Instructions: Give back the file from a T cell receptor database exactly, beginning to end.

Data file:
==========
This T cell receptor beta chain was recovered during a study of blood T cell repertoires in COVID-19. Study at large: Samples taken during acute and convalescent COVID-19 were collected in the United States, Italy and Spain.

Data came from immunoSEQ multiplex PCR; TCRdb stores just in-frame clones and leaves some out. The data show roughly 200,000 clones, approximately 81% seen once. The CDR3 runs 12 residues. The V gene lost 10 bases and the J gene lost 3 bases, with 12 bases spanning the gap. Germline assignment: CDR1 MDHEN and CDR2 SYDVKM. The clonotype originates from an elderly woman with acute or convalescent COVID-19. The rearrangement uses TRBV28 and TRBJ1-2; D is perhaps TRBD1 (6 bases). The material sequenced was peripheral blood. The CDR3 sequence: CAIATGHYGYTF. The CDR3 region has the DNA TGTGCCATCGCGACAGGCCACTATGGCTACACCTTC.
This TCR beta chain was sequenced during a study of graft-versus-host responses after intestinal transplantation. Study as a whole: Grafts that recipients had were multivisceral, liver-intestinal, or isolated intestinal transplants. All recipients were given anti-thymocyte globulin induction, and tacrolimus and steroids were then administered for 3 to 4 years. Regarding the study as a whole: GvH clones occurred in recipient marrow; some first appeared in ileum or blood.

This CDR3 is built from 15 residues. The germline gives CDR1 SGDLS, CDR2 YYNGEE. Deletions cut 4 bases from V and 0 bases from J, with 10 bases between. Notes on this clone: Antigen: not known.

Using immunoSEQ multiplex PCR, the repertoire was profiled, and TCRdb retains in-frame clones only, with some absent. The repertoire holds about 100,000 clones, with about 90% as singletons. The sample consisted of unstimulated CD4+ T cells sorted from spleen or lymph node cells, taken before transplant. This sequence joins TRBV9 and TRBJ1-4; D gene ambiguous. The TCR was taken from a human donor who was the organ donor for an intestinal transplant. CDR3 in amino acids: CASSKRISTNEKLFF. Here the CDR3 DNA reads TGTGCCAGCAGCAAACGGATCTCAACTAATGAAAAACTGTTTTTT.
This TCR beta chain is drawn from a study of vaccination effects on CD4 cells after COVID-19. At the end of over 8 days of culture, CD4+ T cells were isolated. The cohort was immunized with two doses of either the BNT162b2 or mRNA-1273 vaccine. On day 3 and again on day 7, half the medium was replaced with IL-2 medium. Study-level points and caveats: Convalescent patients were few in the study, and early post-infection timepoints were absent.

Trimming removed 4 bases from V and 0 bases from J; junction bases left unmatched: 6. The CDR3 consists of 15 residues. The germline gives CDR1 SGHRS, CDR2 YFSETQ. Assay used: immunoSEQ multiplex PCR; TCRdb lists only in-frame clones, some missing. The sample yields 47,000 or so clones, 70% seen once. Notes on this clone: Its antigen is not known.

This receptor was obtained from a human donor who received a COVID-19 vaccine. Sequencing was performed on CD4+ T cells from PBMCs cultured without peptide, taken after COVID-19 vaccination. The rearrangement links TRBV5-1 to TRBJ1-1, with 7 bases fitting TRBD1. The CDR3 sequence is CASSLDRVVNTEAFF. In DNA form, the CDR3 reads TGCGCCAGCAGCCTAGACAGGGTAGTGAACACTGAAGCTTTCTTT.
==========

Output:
This T cell receptor beta chain was recovered during a study of blood T cell repertoires in COVID-19. Study at large: Samples taken during acute and convalescent COVID-19 were collected in the United States, Italy and Spain.

Data came from immunoSEQ multiplex PCR; TCRdb stores just in-frame clones and leaves some out. The data show roughly 200,000 clones, approximately 81% seen once. The CDR3 runs 12 residues. The V gene lost 10 bases and the J gene lost 3 bases, with 12 bases spanning the gap. Germline assignment: CDR1 MDHEN and CDR2 SYDVKM. The clonotype originates from an elderly woman with acute or convalescent COVID-19. The rearrangement uses TRBV28 and TRBJ1-2; D is perhaps TRBD1 (6 bases). The material sequenced was peripheral blood. The CDR3 sequence: CAIATGHYGYTF. The CDR3 region has the DNA TGTGCCATCGCGACAGGCCACTATGGCTACACCTTC.
This TCR beta chain was sequenced during a study of graft-versus-host responses after intestinal transplantation. Study as a whole: Grafts that recipients had were multivisceral, liver-intestinal, or isolated intestinal transplants. All recipients were given anti-thymocyte globulin induction, and tacrolimus and steroids were then administered for 3 to 4 years. Regarding the study as a whole: GvH clones occurred in recipient marrow; some first appeared in ileum or blood.

This CDR3 is built from 15 residues. The germline gives CDR1 SGDLS, CDR2 YYNGEE. Deletions cut 4 bases from V and 0 bases from J, with 10 bases between. Notes on this clone: Antigen: not known.

Using immunoSEQ multiplex PCR, the repertoire was profiled, and TCRdb retains in-frame clones only, with some absent. The repertoire holds about 100,000 clones, with about 90% as singletons. The sample consisted of unstimulated CD4+ T cells sorted from spleen or lymph node cells, taken before transplant. This sequence joins TRBV9 and TRBJ1-4; D gene ambiguous. The TCR was taken from a human donor who was the organ donor for an intestinal transplant. CDR3 in amino acids: CASSKRISTNEKLFF. Here the CDR3 DNA reads TGTGCCAGCAGCAAACGGATCTCAACTAATGAAAAACTGTTTTTT.
This TCR beta chain is drawn from a study of vaccination effects on CD4 cells after COVID-19. At the end of over 8 days of culture, CD4+ T cells were isolated. The cohort was immunized with two doses of either the BNT162b2 or mRNA-1273 vaccine. On day 3 and again on day 7, half the medium was replaced with IL-2 medium. Study-level points and caveats: Convalescent patients were few in the study, and early post-infection timepoints were absent.

Trimming removed 4 bases from V and 0 bases from J; junction bases left unmatched: 6. The CDR3 consists of 15 residues. The germline gives CDR1 SGHRS, CDR2 YFSETQ. Assay used: immunoSEQ multiplex PCR; TCRdb lists only in-frame clones, some missing. The sample yields 47,000 or so clones, 70% seen once. Notes on this clone: Its antigen is not known.

This receptor was obtained from a human donor who received a COVID-19 vaccine. Sequencing was performed on CD4+ T cells from PBMCs cultured without peptide, taken after COVID-19 vaccination. The rearrangement links TRBV5-1 to TRBJ1-1, with 7 bases fitting TRBD1. The CDR3 sequence is CASSLDRVVNTEAFF. In DNA form, the CDR3 reads TGCGCCAGCAGCCTAGACAGGGTAGTGAACACTGAAGCTTTCTTT.